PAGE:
In fact, we walked around town for hours and hours and hours over the course of the weekend, and yet: I still think I’d get lost if you dropped me in Guanajuato by myself. The place is like a labyrinth, a crazy labyrinth of colorful buildings and cobblestone streets that alternately narrow and widen, that curve around at sharp angles suddenly, and are almost never horizontal but usually going either steeply uphill or steeply downhill. But this labyrinth is a dream to get lost in: Nearly every path leads to a yet another leafy little plaza with benches and a fountain in the middle. It is an absurdly pretty place to spend a weekend.

No wonder Chris wanted to come here for her birthday. We awoke early on Sunday morning, thanks to a bunch of nearby roosters who decided to wish Chris a happy birthday, and began their birthday song at 4 AM. We finally wandered outside after dawn, energized ourselves with breakfast, and set off in search of the path up the hill to Pípila.

Pípila is Guanajuato’s resident independence hero, who, a mere two weeks after Miguel Hidalgo’s first rebel yell in the nearby town of Dolores, torched GTO’s granary to give the rebel troops their first victory in Mexico’s War of Independence. One hundred years later, the city of Guanajuato built a massive statue of Pípila atop one of the surrounding hills, visible from nearly everywhere in town. You can take an inclined railway to the top of the hill to see the statue, or you can just walk up the hill along the winding cobblestone paths. Chris, knowing my love for climbing all manner of monuments in Mexico – ruins are like a playgrounds for adults! – led the way on the long walk up the very, very steep hill. And, just like in the climb to Tepozteco outside of Tepoztlan nearly one year ago (whoa), this one paid off with one of those spectacular wide-angle views – impossible to capture in a photograph, though you can see me try in the photo album above.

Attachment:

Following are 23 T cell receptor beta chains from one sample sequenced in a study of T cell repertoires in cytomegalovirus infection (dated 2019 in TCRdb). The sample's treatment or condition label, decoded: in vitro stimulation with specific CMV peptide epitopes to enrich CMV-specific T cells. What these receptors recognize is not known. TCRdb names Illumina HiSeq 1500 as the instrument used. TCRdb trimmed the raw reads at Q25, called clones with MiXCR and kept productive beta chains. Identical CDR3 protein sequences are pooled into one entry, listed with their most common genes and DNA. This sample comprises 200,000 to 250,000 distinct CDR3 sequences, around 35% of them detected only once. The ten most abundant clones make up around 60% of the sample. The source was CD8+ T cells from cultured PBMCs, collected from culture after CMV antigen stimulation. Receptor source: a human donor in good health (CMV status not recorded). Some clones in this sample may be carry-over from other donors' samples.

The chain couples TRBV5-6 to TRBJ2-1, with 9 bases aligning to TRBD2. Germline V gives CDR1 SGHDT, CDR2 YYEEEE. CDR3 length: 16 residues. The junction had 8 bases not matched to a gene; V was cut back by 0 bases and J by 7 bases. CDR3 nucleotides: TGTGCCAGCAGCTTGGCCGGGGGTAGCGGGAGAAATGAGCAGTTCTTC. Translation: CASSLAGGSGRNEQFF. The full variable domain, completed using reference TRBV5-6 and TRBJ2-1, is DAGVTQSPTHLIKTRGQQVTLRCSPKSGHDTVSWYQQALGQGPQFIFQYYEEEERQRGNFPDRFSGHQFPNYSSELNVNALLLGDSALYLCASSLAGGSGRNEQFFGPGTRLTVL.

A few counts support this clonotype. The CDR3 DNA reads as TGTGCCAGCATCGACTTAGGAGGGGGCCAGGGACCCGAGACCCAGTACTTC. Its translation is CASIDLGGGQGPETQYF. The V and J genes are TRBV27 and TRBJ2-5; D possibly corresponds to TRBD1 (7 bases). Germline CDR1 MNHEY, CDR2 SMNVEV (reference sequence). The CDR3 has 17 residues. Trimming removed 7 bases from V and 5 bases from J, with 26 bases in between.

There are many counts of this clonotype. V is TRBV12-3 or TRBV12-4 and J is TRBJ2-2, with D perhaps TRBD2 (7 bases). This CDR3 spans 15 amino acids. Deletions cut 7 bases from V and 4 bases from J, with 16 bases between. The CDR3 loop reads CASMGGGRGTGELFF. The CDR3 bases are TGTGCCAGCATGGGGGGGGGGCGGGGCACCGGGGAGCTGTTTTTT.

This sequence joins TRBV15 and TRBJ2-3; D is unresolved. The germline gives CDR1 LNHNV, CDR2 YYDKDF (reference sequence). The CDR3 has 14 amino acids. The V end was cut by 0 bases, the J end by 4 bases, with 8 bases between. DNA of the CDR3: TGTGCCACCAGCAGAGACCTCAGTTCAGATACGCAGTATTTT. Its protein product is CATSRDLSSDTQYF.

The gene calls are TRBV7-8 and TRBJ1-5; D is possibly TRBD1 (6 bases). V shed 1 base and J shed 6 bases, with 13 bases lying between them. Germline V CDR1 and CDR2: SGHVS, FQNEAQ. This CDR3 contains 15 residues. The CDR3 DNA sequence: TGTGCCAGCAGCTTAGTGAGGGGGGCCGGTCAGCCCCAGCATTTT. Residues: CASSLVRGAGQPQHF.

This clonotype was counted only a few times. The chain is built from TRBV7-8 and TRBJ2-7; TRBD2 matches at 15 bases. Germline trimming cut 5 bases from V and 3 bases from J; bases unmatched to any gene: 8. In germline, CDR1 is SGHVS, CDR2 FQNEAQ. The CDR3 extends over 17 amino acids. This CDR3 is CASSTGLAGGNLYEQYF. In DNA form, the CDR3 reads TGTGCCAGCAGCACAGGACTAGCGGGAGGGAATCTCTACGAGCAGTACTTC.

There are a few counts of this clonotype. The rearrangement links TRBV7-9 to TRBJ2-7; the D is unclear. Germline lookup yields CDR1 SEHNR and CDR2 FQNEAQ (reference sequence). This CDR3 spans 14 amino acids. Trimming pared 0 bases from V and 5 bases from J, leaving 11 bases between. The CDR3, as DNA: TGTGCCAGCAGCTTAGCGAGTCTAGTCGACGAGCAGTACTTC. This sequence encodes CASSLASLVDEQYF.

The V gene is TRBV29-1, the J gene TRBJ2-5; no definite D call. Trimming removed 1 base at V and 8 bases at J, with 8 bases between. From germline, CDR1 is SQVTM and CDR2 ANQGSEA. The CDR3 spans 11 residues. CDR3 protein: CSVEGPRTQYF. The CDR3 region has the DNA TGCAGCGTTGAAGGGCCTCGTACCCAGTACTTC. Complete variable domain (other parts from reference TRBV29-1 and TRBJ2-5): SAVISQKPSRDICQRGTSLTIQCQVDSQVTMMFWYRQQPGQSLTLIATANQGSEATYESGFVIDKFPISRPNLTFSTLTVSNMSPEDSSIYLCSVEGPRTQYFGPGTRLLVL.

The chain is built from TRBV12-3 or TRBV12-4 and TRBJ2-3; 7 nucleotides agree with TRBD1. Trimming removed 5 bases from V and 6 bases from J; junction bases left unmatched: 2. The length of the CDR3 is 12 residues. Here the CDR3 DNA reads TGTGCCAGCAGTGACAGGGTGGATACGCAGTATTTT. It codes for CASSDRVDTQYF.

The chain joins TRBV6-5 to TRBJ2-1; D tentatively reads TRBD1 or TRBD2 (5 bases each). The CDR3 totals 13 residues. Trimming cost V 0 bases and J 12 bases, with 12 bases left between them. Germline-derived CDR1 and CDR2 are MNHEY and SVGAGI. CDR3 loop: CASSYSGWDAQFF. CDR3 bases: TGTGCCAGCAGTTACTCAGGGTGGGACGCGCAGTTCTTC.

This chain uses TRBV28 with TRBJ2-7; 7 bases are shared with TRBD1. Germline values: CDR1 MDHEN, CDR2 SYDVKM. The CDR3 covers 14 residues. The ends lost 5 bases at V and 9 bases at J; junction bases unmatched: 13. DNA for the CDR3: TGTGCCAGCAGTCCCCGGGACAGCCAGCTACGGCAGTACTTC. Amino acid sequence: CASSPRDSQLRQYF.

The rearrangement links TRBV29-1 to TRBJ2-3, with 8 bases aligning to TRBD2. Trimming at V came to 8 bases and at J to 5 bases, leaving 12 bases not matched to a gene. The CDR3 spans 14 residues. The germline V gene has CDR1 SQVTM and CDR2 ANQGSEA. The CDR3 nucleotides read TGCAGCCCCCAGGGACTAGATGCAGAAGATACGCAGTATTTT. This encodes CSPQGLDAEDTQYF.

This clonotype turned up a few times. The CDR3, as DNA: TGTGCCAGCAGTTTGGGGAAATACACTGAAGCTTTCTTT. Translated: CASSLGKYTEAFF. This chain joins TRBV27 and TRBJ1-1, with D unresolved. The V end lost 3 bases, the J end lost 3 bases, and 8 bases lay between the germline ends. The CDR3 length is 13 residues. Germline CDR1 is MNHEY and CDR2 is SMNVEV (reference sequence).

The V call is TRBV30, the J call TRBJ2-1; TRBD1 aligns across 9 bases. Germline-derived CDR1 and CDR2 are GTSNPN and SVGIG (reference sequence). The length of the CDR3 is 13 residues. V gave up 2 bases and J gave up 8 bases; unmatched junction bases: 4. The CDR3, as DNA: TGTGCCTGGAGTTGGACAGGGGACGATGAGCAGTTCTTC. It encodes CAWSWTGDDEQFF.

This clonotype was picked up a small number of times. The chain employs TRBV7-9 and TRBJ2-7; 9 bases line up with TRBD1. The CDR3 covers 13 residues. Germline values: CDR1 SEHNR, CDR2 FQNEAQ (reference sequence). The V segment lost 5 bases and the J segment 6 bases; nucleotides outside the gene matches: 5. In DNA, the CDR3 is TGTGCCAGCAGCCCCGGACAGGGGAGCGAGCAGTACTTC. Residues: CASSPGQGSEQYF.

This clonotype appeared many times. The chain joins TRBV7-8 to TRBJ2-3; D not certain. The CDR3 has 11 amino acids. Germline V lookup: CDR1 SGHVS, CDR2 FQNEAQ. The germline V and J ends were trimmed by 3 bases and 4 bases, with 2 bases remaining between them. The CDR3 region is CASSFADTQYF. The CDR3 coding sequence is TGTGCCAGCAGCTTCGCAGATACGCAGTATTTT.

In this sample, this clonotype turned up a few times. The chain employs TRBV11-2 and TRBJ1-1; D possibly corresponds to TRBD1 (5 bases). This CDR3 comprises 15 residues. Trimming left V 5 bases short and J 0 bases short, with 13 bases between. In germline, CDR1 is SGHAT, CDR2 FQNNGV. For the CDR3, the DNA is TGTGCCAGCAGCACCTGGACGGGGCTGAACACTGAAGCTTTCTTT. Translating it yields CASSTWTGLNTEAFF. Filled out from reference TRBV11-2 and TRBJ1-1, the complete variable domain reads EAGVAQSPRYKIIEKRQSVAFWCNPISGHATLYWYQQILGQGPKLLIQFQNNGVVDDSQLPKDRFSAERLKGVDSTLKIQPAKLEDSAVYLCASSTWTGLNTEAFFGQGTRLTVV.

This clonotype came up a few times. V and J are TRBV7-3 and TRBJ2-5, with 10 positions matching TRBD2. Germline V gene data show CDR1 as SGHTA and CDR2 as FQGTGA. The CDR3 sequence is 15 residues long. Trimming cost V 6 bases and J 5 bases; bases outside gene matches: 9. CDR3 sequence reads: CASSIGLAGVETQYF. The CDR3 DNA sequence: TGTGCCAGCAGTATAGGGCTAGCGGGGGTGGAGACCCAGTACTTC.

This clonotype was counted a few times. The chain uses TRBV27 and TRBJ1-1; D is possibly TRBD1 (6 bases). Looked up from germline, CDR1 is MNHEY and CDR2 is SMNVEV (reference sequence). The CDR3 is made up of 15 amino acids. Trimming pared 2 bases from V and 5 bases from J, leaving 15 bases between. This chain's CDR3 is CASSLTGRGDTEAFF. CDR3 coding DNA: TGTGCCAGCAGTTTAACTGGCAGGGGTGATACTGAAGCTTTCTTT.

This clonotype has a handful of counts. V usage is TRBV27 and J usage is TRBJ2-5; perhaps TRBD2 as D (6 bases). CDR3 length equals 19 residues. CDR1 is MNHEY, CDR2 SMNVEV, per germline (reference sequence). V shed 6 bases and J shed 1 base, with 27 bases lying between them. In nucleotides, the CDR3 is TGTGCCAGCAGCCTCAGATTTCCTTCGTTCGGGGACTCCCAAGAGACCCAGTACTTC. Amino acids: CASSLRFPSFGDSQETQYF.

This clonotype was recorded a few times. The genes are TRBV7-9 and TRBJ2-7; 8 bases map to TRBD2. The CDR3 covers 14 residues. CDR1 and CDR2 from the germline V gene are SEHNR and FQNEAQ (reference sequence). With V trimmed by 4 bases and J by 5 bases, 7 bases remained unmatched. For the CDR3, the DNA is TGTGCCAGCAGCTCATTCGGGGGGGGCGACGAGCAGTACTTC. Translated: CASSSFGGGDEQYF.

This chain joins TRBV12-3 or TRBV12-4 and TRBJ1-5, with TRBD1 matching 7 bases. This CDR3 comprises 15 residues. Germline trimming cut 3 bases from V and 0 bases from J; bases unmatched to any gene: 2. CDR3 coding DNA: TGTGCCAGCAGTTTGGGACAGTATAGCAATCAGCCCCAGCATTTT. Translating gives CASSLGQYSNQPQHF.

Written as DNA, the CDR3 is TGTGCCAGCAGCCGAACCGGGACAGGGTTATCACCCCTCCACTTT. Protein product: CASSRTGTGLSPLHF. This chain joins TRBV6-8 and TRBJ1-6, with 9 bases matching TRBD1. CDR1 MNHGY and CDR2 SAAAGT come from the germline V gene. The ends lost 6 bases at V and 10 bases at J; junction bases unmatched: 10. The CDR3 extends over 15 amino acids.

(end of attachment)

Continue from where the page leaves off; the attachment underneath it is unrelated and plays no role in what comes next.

After that we went to find Chris’s #1 must-see in Guanajuato: The house where Diego Rivera was born, where there is now a Diego Rivera museum featuring works from his childhood to his final years. When we were in Mexico City we became serious Diego-philes, visiting every massive mural we could find. But here, in Diego’s birthplace, the collection is of smaller pieces that reveal much more of Mexico’s most famous painter. Chris loves how you can see his development over the years: First the preternatural technical skill, then several years in France, where he copied and mastered all manner of European styles popular at the time, then an increasing interest in peasant life, poverty, and the problems of industrialism, then an immersion in the ancient codices of pre-Hispanic Mexican art, and then, finally, the beginning sketches for his national-pride murals. You walk away with a new appreciation for Diego Rivera, his wide-ranging skill as an artist and the way in which he came to find his ultimate vocation as the painter of his people.

(Plus, I was able to make use of the bathroom in Diego Rivera’s house, which gives me an idea for the title of my book that Chris finds highly inappropriate. Sigh.)

From the Diego Rivera museum we went to the Cervantino museum in this Cervantes-obsessed town, an art museum that turned out to be three floors of surprisingly striking and diverse art depicting Don Quixote and Sancho Panza. Chris decided that Miguel Cervantes must be to Spanish-speaking countries what William Shakespeare is to English-speaking ones. Neither one of us has ever been able to finish Don Quixote, despite having tried more than once, but Guanajuato makes me want to try again…